Photo: Gulcin Ragiboglu/Shutterstock

10 Signs You Were Raised by an Italian Mother

by Marco Chiusaroli Oct 6, 2014
1. Your mom chooses (in one way or another) your girlfriends.

Italian mothers can become extremely jealous and possessive over their sons. After the first date, they’ll enquire into how good of a cook she was, how clean and tidy her house was, and if her clothes were nicely ironed. But never say that your new girlfriend’s pasta sauce is better than your mom’s or she’ll hate her from the beginning.

2. You never stop suffering her public displays of affection.

It doesn’t matter if you are in your teens and hanging out with friends after school, or if you’re 40something and socializing with colleagues, your mum will always address you as Il mio bambino. She will hug and kiss you as if she hasn’t seen you in years, when in fact you just had lunch together.

3. You grew up eating the best food in town.

For an Italian mamma, food is more than just a basic human need; it’s religion, culture, identity and love. Every time you return home, the first thing she’ll ask you: “Have you eaten?” If your mamma offers to prepare you “a little something” to eat, you can be sure it is not a sandwich, but a freshly made seafood spaghetti, which is better than any other you can have in town.

4. You know how competitive Christmas can get.

Christmas is the most important celebration of the year for an Italian mother, and not only because of its religious values but as a culinary show-off opportunity among the various women in the family — grandmas, aunts, daughters in law. The competition is fierce, and you’ll have to prepare yourself physically and psychologically months in advance for the massive 30-course meal. They’ll start planning it in August.

5. You know the pressure never ends.

While a regular non-Italian mother will accept your decisions once you’ve become an adult, an Italian mother will make sure you are constantly under pressure about finding a good job, getting good marks at university. She’ll nag you constantly with questions like: “Have you done your homework?” (at age 21 at university) or “Why are you not at work?” (even if it’s your day off and you keep reminding her every single weekend). She cannot comprehend why you are not doing “something.” If you are relaxing one afternoon on the sofa, she’ll make sure to let you know how upset she is about seeing you idle.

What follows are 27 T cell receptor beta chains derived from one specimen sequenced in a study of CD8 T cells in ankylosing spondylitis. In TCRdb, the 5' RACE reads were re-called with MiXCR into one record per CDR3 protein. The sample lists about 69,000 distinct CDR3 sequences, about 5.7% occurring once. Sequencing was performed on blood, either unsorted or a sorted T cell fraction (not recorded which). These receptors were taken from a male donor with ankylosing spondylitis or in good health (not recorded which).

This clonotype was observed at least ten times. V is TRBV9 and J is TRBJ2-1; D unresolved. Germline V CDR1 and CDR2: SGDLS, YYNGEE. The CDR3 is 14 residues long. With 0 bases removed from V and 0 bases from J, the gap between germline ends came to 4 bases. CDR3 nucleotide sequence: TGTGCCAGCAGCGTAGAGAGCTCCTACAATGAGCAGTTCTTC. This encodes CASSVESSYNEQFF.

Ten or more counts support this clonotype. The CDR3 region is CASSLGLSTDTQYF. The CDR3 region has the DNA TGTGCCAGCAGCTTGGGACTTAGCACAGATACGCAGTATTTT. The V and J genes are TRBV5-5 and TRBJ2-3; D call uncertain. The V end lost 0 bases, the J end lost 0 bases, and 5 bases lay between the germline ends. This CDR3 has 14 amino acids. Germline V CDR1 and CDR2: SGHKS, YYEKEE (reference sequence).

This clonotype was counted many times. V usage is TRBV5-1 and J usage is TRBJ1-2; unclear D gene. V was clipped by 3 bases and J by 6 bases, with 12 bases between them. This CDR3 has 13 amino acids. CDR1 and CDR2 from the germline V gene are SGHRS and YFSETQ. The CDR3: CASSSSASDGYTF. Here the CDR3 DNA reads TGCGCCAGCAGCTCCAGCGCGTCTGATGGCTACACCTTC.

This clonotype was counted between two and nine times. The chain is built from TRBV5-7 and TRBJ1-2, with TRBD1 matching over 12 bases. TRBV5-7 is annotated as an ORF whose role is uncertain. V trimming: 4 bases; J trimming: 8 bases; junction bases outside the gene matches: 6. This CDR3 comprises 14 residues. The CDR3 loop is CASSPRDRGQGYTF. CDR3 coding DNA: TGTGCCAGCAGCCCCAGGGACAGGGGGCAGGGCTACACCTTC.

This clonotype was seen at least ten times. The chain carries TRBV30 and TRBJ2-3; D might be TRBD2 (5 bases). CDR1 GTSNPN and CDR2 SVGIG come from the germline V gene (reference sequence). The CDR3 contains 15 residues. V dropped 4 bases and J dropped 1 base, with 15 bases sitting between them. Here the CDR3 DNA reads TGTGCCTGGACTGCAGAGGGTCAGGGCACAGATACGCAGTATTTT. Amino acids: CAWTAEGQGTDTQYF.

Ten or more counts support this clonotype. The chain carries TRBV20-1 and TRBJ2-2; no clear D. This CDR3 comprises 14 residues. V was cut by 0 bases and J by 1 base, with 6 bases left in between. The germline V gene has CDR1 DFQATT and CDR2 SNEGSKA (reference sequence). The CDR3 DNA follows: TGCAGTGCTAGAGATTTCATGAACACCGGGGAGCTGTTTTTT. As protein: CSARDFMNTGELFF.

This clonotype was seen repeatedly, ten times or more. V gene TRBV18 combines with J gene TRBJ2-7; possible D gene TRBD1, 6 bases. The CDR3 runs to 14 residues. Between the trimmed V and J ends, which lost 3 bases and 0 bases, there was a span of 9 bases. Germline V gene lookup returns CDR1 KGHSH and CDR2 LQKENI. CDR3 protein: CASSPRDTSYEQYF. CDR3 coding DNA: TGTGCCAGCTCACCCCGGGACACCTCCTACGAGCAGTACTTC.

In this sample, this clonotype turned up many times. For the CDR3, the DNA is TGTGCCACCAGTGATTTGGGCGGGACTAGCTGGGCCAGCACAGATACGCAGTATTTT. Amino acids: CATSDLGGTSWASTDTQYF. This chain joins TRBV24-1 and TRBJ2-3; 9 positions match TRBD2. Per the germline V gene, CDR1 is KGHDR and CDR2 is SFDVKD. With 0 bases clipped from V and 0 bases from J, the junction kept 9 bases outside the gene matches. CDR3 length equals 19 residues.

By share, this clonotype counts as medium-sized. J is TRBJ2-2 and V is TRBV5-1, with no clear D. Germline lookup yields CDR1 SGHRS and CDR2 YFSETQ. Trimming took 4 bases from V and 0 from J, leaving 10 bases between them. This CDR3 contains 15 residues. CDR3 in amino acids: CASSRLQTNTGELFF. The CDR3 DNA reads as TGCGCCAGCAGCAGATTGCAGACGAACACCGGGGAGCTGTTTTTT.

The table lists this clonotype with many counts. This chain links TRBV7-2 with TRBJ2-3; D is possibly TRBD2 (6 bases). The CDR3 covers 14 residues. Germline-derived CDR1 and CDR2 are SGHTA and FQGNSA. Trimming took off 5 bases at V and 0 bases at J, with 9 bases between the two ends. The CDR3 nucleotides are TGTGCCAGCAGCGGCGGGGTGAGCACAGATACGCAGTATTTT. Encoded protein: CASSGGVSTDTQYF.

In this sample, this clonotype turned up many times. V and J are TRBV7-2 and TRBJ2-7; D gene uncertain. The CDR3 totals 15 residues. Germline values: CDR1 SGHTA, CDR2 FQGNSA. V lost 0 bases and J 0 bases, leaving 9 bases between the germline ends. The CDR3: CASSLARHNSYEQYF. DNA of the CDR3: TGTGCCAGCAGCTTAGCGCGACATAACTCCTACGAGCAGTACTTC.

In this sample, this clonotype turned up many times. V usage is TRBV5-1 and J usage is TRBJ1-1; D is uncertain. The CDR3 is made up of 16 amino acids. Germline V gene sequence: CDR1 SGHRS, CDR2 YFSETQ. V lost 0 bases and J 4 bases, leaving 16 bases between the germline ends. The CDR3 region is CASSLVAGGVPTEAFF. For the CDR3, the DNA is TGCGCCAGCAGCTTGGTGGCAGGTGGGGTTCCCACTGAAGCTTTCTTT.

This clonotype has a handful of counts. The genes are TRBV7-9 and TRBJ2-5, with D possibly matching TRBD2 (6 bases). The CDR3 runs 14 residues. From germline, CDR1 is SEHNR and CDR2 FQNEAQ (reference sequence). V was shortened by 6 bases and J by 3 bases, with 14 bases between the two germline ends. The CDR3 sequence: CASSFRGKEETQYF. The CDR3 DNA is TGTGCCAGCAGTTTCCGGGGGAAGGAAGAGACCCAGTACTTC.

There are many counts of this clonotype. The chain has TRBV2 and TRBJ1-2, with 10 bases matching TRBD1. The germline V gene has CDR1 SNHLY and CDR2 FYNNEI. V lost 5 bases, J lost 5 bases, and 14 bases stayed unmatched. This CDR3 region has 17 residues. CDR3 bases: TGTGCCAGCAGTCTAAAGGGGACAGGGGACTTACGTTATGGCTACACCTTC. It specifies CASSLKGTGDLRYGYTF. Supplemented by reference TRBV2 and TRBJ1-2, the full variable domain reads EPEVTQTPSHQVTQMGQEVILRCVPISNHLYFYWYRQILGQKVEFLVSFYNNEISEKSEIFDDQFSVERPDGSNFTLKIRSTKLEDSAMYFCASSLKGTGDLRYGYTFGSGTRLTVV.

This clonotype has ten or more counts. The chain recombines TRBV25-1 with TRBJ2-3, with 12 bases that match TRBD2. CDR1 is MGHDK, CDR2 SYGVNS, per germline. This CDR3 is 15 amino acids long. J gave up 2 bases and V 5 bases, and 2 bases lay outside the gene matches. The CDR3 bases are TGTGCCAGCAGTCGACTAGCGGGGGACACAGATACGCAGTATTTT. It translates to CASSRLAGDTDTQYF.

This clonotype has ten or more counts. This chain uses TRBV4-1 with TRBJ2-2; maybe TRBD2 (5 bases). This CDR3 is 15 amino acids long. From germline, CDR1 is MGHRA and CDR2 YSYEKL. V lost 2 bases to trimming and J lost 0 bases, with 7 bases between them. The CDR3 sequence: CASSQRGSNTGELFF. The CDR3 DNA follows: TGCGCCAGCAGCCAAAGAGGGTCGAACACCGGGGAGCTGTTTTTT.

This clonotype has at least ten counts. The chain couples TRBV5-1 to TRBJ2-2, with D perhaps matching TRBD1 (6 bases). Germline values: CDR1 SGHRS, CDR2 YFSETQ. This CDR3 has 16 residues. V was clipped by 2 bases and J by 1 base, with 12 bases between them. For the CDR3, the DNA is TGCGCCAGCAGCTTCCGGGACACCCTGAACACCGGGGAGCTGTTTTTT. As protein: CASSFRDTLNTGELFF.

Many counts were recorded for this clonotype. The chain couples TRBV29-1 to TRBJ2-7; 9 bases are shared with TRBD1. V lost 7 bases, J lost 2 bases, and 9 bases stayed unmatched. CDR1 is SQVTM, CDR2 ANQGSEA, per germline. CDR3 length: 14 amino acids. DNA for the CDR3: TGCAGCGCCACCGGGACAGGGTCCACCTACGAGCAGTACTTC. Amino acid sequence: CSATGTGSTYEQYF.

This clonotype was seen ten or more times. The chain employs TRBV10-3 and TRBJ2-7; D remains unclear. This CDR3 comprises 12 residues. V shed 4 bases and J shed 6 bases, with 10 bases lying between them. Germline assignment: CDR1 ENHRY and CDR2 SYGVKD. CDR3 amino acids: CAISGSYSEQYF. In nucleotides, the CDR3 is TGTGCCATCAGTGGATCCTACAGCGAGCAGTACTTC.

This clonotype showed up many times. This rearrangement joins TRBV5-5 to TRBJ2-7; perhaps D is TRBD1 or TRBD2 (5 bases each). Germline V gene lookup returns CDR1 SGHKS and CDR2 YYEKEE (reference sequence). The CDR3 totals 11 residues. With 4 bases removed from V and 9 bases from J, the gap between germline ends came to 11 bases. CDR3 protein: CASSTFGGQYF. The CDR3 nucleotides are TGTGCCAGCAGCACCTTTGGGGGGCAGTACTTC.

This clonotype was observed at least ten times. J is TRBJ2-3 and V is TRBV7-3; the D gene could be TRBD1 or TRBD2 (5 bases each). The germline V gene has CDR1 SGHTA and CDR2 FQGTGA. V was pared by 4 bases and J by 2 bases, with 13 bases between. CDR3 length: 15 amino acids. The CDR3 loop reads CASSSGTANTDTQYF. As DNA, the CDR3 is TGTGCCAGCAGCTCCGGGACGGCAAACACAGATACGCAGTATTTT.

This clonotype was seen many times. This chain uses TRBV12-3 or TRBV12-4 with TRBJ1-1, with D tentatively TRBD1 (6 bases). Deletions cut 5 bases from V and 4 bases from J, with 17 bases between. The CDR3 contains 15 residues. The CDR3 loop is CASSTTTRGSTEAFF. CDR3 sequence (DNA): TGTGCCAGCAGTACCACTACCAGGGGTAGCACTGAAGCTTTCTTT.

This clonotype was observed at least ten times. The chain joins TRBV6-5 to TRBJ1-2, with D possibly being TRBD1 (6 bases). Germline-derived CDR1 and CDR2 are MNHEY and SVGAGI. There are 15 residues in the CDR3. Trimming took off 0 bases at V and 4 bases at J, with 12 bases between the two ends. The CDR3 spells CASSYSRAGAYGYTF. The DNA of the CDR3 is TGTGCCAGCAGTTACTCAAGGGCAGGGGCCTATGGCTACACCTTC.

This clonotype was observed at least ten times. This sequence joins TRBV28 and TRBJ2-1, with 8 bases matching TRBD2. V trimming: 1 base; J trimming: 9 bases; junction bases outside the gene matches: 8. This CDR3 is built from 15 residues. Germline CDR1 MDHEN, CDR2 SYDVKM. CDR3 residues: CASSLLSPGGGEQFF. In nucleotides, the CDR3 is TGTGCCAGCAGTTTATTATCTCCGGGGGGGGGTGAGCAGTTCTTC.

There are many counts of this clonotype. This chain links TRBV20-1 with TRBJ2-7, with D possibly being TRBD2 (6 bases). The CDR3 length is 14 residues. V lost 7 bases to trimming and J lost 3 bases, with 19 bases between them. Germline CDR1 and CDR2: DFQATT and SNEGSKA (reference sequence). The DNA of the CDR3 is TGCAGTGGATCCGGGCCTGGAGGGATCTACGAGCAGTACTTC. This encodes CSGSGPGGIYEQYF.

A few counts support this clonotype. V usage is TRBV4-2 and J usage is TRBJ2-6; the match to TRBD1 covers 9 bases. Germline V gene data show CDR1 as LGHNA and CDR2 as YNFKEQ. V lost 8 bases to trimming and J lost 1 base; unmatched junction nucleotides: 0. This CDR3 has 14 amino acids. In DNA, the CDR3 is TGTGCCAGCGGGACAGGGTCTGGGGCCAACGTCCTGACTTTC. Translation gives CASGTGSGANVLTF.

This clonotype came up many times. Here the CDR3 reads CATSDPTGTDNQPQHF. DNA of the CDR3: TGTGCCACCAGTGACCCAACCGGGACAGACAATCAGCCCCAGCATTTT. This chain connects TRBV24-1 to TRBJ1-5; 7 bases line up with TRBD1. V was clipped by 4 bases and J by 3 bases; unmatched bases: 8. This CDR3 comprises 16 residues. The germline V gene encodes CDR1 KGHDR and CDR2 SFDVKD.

6. She always takes your side…publicly anyway.

Your Italian mum may nag you, but she won’t expect you to be the best. She’ll compliment you and treat you like a hero only because you passed an exam, or because none of your marks are lower than the passing grade. In front of the other parents, she’ll publicly announce your ‘high grades’, even if it was only in Physical Education. At parent-teacher meetings, the teachers may tell your mom you don’t always finish your homework and she’ll complain that perhaps they are giving you too much homework. She’ll take your side, but once you’re home, she’ll keep nagging you about your homework.

7. Your fashion sense is taken as reflection on her failure / success as a mother.

Even if you wear mismatched colours or pants with square patterns and a shirt with stripes to go to the post office, she’ll rant for two hours about how you look like a hobo and how miserably she failed as a mother.

8. You blame her for being a “mammoni.”

Young Italians have been known around the world to be too attached to their mothers and they are infamously called ‘mammoni.’ Mothers are to blame for this!

If you, as a young professional adult, have begun openly talking about your plans to leave home, your mum will surely think you don’t want to live with her anymore and she’ll take it as a personal offense. You won’t know how she’ll react: she may get moody, very quiet or hysterical at the dinner table, worse than a jealous lover who found out you’ve cheated on her. But you can be sure that one way or another, you’ll feel like the worst human being ever for having even thought about leaving home. If you manage to overcome your guilt and you do move away from your mamma, she’ll make sure you move into an apartment not more than 3km away from her, possibly within walking distance.

9. She is your constant clothing inspector.

You can try to move out and keep away from your mamma, but even if you go hundreds of miles away, she’ll always come to see you and, during each visit, she’ll wash and iron your clothes. Then she’ll complain about the way you folded your socks and boxers. Although some might find this a bit OCD, it’s not so bad, especially if you are a young, incompetent adult male.

10. You can only leave Italy to go to the beach.

The average Italian guy will make his mum worried every time he mentions his desire to visit a new foreign city or country, and she’ll try to discourage any trip abroad. Every single place is considered hostile or unworthy.


    • “Mum, my friends and I are planning to visit London next month.”


    “Why, what’s there you cannot find in here? People get killed there; it’s too dangerous.”

This is the same attitude for pretty much any other destination outside Italy. However, if you mention a beach destination, preferably in Italy but not necessarily, then you are excused. If you are planning a trip to Sharm el-Sheikh, a popular beach destination in southern Egypt, she’ll approve and you’ll most likely have to take her along with your wife. That’s not necessarily a bad thing though — after sunbathing for 15 hours, she’ll massage your burnt lobster-colored skin with her trusted homemade fresh tomato sauce. La mamma always knows best.

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